AstraZeneca’s Tagrisso a Potential New Standard of Care in EGFR-mutated Lung Cancer

AstraZeneca’s Tagrisso a Potential New Standard of Care in EGFR-mutated Lung Cancer

Results of a Phase 3 trial support the use of Tagrisso (osimertinib) as a new standard of care in the first-line treatment of patients with epidermal growth factor receptor-mutated (EGFRm) non-small cell lung cancer (NSCLC).

Lung cancer accounts for roughly quarter of all cancer deaths, and NSCLC represents about 75 percent of lung cancers. EGFRm NSCLC accounts for 10 to 15 percent of NSCLC patients in the United States and Europe, and for 30-40 percent in Asia.

Doctors use EGFR-tyrosine kinase inhibitors (EGFR-TKIs), such as gefitinib and erlotinib, to treat these patients by targeting the affected cell signaling pathway. However, almost half of treated patients develop resistance to these drugs because of a secondary mutation (known as EGFR T790M), which leads to disease progression.

Tagrisso, an EGFR-TKI that inhibits EGFR T790M resistance mutation. Regulatory agencies in 50 countries including the United States, China, Japan and the 28-member European Union have approved its use to treat patients with EGFR T790M mutation-positive advanced NSCLC.

FLAURA is a Phase 3 clinical trial (NCT02296125) designed to compare the efficacy and safety of Tagrisso to either erlotinib or gefitinib (the current standard of care) in patients with locally advanced or metastatic EGFRm NSCLC.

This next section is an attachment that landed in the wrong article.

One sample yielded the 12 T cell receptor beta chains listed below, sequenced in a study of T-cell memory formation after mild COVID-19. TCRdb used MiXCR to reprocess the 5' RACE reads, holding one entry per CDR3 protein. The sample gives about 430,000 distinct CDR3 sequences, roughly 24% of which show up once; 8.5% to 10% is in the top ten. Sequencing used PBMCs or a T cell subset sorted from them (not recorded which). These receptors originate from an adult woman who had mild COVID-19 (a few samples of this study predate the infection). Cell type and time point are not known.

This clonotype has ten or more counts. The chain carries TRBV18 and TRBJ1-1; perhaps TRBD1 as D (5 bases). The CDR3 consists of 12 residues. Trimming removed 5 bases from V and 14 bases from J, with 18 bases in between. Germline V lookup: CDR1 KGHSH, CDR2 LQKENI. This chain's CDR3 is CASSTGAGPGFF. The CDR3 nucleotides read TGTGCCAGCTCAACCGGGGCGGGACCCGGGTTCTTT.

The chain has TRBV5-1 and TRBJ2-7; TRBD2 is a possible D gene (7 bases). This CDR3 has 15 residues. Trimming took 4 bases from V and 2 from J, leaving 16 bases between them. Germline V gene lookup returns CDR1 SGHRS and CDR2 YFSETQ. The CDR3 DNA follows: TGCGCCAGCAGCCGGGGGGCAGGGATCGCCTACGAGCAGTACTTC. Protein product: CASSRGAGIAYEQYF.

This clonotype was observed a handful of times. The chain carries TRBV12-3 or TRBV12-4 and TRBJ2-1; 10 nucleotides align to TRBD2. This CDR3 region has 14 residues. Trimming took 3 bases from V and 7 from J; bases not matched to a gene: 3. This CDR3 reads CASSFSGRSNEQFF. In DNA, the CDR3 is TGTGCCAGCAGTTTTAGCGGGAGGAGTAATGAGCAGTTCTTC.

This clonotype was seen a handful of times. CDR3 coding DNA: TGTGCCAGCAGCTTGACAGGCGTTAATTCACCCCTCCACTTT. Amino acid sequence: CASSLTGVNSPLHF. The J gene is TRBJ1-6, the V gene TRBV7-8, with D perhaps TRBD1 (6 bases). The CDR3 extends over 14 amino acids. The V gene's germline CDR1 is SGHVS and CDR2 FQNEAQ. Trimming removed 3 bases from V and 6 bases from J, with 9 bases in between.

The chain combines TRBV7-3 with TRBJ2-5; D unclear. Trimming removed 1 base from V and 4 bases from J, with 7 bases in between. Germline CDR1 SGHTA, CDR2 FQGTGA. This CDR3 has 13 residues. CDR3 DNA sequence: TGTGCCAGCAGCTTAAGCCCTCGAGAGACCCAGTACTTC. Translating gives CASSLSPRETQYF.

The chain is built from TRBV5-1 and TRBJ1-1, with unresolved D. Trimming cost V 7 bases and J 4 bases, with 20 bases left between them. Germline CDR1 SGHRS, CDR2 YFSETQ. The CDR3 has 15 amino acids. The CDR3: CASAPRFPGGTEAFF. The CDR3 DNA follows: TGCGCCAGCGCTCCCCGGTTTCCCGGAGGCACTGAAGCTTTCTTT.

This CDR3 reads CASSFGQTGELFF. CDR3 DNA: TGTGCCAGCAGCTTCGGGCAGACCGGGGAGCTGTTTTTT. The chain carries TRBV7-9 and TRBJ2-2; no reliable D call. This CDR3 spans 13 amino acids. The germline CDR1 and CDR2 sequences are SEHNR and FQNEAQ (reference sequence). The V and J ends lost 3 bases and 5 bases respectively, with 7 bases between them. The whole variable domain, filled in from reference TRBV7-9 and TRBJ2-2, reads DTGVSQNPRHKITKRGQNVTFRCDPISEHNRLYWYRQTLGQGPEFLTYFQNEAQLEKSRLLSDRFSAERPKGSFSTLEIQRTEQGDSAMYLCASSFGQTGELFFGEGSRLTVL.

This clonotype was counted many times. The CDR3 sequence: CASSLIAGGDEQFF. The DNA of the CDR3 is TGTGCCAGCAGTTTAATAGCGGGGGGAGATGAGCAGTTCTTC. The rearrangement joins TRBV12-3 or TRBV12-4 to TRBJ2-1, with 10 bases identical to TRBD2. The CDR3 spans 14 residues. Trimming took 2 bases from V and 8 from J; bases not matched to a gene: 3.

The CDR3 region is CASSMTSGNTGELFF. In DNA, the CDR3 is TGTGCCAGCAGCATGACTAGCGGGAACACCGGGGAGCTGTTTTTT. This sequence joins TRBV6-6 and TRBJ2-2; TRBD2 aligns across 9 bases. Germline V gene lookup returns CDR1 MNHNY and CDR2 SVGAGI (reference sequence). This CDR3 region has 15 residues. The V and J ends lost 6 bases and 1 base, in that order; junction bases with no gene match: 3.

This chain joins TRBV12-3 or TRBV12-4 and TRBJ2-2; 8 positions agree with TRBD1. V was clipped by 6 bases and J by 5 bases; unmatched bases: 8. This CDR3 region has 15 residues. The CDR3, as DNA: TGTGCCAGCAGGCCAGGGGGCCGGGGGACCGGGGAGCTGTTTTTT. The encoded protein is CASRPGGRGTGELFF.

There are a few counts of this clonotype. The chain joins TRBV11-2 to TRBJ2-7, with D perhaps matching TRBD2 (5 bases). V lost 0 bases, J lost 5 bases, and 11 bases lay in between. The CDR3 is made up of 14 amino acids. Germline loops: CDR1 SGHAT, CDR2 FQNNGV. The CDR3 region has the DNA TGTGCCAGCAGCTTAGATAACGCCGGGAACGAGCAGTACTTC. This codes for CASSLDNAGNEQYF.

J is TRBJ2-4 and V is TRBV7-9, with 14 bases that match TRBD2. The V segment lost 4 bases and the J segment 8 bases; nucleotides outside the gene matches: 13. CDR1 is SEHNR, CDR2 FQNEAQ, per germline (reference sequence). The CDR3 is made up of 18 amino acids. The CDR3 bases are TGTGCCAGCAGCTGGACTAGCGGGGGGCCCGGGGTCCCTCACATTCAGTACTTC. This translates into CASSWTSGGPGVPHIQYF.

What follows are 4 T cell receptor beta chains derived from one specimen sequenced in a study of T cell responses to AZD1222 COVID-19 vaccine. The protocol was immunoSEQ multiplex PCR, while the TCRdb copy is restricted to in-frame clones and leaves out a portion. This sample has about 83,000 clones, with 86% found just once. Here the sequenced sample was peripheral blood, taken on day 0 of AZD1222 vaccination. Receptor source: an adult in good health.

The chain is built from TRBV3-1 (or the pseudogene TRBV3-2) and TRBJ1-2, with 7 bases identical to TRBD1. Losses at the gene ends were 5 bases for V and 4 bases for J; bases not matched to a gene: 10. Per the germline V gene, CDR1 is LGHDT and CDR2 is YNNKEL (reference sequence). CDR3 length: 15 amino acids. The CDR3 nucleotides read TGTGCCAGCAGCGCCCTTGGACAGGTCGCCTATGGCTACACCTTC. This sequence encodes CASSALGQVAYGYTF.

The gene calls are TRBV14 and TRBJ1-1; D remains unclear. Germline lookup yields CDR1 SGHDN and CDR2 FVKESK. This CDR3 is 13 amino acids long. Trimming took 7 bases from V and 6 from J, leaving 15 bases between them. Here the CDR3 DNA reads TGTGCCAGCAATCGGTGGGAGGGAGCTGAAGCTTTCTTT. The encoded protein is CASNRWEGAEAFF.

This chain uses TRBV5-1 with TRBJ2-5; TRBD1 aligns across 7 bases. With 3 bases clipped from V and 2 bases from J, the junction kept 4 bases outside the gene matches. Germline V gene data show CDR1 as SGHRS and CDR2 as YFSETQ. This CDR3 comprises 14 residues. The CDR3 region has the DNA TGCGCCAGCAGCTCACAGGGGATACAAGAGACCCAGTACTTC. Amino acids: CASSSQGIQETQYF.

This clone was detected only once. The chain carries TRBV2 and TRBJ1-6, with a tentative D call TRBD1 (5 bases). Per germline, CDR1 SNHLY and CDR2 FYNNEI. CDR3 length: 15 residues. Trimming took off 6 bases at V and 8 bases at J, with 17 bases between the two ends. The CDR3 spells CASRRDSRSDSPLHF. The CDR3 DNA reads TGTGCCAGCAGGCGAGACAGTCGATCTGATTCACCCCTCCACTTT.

AstraZeneca, the drug’s developer, presented results of the study — which involved 555 patients in 30 countries — at the recent European Society of Medical Oncology (EMSO) 2017 Congress in Madrid. it assessed the drug’s efficacy by monitoring several endpoints including progression-free survival (PFS) and duration of response.

Regarding PFS, patients treated with Tagrisso had 40 percent lower reduction in risk of progression or death compared to those treated with the other drugs — 18.9 versus 10.2 months. This included patients with and without metastasis in the central nervous system. Patients treated with Tagrisso also had a longer duration of response (17.2 months) than those treated with the other drugs (8.5 months).

Safety data of Tagrisso showed a low rate of adverse events such as diarrhea and dry skin. Overall, results support Tagrisso’s use as a new standard of care in first-line treatment of adult patients with locally advanced or metastatic EGFRm NSCLC.

“The FLAURA data are truly exciting,” Sean Bohen, AstraZeneca’s executive vice-president of global medicine development and chief medical officer, said in a press release. “Until now, even with the therapeutic advances offered by the first- and second-generation EGFR inhibitors, less than 20 percent of EGFR mutation-positive NSCLC patients survive for five years. The FLAURA data suggest early and sustained benefit with Tagrisso that has the potential to significantly impact long-term patient outcomes and help address the considerable unmet need that remains.”

Added Suresh S. Ramalingam of Atlanta’s Winship Cancer Institute at Emory University and FLAURA’s principal investigator: “The FLAURA data for osimertinib are likely to result in a major paradigm shift in the treatment of patients with EGFR mutation-positive advanced lung cancer. Not only did the trial demonstrate a robust improvement in efficacy with osimertinib when compared to other commonly-used EGFR inhibitors, the side effects profile was also more favourable with osimertinib.”

AstraZeneca is now discussing with global health authorities a regulatory submission for Tagrisso based on results from the FLAURA trial.

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